Aquat. Living Resour.
Volume 24, Number 3, July-September 2011
|227 - 236
|27 September 2011
Review and perspectives of physiological mechanisms underlying genetically-based resistance of the Pacific oyster Crassostrea gigas to summer mortality
Ifremer, Centre de Brest, BP 70, 29280
a Corresponding author:
Accepted: 18 July 2011
French oyster farming has been subject to severe mortalities during the summer months. Results from the research program “Morest”, which ran from 2000 to 2006 and examined the possible causes of these mortalities, led to the construction of a model to explain the interaction between environmental factors, oyster physiology and different opportunistic pathogens underlying oyster summer mortality. Temperature, food, reproduction and stress were the main factors required for oyster mortality. Genetically-based resistance (“R” oysters) or susceptibility (“S” oysters) to summer mortality was revealed by divergent selection. Building on these results, a literature search was made in 2007 on the molecular origin of genetic resistance to such a complex mortality risk. The objectives were to lay a foundation for the preparation and orientation of future research directions and to improve understanding of the underlying physiological mechanism leading to summer mortality. Three years later, the resulting conceptual analysis reported here was presented as an introductory lecture to Physiomar 2010, a conference where many new results contributing to this research field were also reported. The literature review highlighted two major review articles: the first dealing with nutrition and reproduction (Schneider 2004), the second with reproduction, temperature, oxidative stress and mortality (Heineinger 2002). The effect of nutrition level on energy orientation to growth or reproduction is controlled by endocrine factors. Among these, neuropeptide Y (NPY), ghrelin and leptin neuropeptides appeared to be potential candidates involved in germ-soma orientation in relation to trophic conditions. Depending on reproductive effort and temperature, a metabolic stress resulting from the germ-soma conflict can appear, characterized by mitochondrial reactive oxygen species (ROS) production. Such an excess of ROS induces perturbations in mitochondrial activity leading to cell death. Many organisms, such as annual plants or the Pacific salmon, do not survive their first reproduction. In contrast, others increase stress resistance by selection of antioxidant processes (superoxide dismutase SOD, catalase, etc.) through evolution, and survive first reproduction. A similar difference was observed in the comparison made between R and S oysters, which differed in ROS production, SOD and catalase levels. Such factors controlling reproduction and ROS detoxification processes could therefore provide new markers for selection of oysters with better resistance to non-specific pathogens, complementing other classic selection approaches against specific pathogens or for improved immunity. This antioxidant defence mechanism is found in many organisms including vertebrates and in some invertebrates, including oysters. Its role needs to be considered in pathology events involving other aquaculture species and it may also contribute to explaining the increase in marine pathologies under anthropogenic environmental changes.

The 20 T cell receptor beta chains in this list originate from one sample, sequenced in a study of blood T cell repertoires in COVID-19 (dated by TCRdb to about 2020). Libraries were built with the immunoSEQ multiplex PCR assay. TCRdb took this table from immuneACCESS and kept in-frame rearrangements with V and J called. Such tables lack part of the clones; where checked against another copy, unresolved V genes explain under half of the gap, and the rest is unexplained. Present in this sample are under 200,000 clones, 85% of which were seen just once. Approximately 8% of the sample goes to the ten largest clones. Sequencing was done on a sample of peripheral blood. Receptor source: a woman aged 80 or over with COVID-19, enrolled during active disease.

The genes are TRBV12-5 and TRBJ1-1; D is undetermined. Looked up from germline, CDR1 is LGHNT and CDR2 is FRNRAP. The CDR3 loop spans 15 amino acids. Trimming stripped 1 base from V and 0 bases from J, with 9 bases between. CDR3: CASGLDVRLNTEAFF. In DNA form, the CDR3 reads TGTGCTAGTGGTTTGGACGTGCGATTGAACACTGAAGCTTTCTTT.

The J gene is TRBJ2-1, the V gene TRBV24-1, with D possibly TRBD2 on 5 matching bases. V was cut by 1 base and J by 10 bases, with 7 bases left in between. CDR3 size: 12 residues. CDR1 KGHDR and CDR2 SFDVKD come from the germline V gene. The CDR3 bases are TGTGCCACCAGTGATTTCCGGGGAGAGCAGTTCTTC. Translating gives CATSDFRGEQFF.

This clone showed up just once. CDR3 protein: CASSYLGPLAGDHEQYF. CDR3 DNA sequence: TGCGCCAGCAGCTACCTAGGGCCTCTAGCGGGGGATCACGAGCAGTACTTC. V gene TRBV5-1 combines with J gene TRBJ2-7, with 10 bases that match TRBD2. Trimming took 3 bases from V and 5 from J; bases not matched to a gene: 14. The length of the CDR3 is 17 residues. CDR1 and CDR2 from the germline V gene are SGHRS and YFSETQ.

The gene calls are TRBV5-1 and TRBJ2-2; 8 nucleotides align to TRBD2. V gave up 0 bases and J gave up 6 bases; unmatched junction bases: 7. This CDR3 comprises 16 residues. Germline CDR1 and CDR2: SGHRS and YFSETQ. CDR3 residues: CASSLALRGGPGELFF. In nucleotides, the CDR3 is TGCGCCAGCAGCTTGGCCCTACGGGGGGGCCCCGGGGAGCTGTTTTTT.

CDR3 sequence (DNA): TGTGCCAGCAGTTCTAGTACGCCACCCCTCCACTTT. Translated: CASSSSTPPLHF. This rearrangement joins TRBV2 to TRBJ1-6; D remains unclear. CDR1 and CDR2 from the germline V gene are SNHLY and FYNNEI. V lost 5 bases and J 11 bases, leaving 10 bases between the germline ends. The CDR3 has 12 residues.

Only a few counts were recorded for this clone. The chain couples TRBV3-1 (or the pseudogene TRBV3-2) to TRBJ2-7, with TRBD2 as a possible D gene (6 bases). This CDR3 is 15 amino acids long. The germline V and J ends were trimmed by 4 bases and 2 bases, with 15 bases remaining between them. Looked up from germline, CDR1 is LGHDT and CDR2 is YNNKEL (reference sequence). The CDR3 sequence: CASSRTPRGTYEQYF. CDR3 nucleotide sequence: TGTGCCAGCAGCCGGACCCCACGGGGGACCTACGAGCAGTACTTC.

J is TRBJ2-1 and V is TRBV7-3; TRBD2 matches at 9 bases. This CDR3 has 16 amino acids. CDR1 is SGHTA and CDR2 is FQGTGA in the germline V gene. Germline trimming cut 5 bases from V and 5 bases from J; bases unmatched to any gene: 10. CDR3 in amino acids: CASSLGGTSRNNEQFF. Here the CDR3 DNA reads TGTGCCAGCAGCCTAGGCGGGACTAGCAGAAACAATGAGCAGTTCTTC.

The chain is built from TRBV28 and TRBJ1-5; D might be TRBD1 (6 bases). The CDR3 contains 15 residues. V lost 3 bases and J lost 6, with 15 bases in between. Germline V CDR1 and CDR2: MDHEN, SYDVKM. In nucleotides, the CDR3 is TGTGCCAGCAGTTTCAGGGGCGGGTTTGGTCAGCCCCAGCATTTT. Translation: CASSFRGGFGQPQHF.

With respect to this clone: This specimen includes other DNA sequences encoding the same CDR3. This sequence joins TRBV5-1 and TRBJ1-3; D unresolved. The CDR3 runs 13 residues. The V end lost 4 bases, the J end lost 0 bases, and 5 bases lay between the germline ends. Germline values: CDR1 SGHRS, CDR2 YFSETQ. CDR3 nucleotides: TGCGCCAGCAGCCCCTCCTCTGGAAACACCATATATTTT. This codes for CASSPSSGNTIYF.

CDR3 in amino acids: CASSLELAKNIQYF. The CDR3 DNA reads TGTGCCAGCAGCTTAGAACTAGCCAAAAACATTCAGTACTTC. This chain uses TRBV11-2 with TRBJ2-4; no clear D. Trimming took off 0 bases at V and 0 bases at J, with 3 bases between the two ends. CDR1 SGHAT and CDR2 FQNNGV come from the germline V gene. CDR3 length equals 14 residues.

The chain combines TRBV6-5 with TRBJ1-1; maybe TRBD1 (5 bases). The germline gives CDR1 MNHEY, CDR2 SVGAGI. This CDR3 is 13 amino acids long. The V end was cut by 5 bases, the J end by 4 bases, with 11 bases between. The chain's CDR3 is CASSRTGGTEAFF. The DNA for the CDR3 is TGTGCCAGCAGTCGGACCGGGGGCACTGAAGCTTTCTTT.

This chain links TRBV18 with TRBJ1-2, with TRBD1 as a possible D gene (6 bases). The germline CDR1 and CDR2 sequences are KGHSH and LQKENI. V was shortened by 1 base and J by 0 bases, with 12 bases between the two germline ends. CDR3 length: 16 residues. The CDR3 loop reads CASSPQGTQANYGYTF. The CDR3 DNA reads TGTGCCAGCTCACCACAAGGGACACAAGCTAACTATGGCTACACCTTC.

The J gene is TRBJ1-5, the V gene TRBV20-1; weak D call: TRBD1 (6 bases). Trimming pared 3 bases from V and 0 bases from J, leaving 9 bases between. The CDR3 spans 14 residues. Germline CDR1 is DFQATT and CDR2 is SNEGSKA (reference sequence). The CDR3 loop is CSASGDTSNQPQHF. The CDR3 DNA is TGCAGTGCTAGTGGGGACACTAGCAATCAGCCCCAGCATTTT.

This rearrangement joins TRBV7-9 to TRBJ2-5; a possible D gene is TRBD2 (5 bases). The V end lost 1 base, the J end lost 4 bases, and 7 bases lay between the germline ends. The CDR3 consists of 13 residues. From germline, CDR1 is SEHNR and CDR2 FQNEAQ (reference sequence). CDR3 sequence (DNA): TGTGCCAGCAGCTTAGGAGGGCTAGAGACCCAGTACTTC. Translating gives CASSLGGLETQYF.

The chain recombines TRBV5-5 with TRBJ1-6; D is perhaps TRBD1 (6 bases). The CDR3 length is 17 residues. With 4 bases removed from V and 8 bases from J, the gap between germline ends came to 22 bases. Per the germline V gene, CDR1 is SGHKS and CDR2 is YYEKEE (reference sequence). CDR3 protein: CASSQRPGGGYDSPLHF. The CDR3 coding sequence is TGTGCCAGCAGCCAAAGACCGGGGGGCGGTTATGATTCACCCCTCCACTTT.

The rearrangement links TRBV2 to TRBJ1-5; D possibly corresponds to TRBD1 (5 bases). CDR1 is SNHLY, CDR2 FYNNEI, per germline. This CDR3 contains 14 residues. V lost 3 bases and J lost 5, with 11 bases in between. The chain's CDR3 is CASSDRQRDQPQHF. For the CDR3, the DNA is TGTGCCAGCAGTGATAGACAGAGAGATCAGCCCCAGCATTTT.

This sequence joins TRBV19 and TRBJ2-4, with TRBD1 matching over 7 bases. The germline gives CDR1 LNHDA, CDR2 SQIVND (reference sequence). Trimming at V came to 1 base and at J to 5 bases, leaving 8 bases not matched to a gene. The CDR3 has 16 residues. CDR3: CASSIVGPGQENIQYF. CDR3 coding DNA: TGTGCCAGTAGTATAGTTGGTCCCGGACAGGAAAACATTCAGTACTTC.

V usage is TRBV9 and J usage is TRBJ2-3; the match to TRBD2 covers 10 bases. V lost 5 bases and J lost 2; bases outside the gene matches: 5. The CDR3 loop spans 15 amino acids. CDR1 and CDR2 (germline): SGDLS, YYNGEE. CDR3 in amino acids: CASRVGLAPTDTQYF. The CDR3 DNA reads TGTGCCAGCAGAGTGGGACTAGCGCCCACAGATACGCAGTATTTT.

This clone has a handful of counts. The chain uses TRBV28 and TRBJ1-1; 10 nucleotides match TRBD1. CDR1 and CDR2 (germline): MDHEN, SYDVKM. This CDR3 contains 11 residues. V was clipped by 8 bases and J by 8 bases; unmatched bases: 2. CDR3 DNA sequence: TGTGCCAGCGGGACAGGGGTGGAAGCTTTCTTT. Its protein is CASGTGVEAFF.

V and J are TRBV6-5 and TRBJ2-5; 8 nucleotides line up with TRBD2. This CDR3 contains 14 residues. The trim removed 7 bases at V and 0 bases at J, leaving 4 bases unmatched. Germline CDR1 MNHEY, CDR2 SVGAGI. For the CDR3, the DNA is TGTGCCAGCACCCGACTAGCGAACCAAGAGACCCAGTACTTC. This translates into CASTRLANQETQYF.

Key words: Immunity / Antibacterial activity / Host defence / Environmental stress / Crassostrea gigas
© EDP Sciences, IFREMER, IRD 2011
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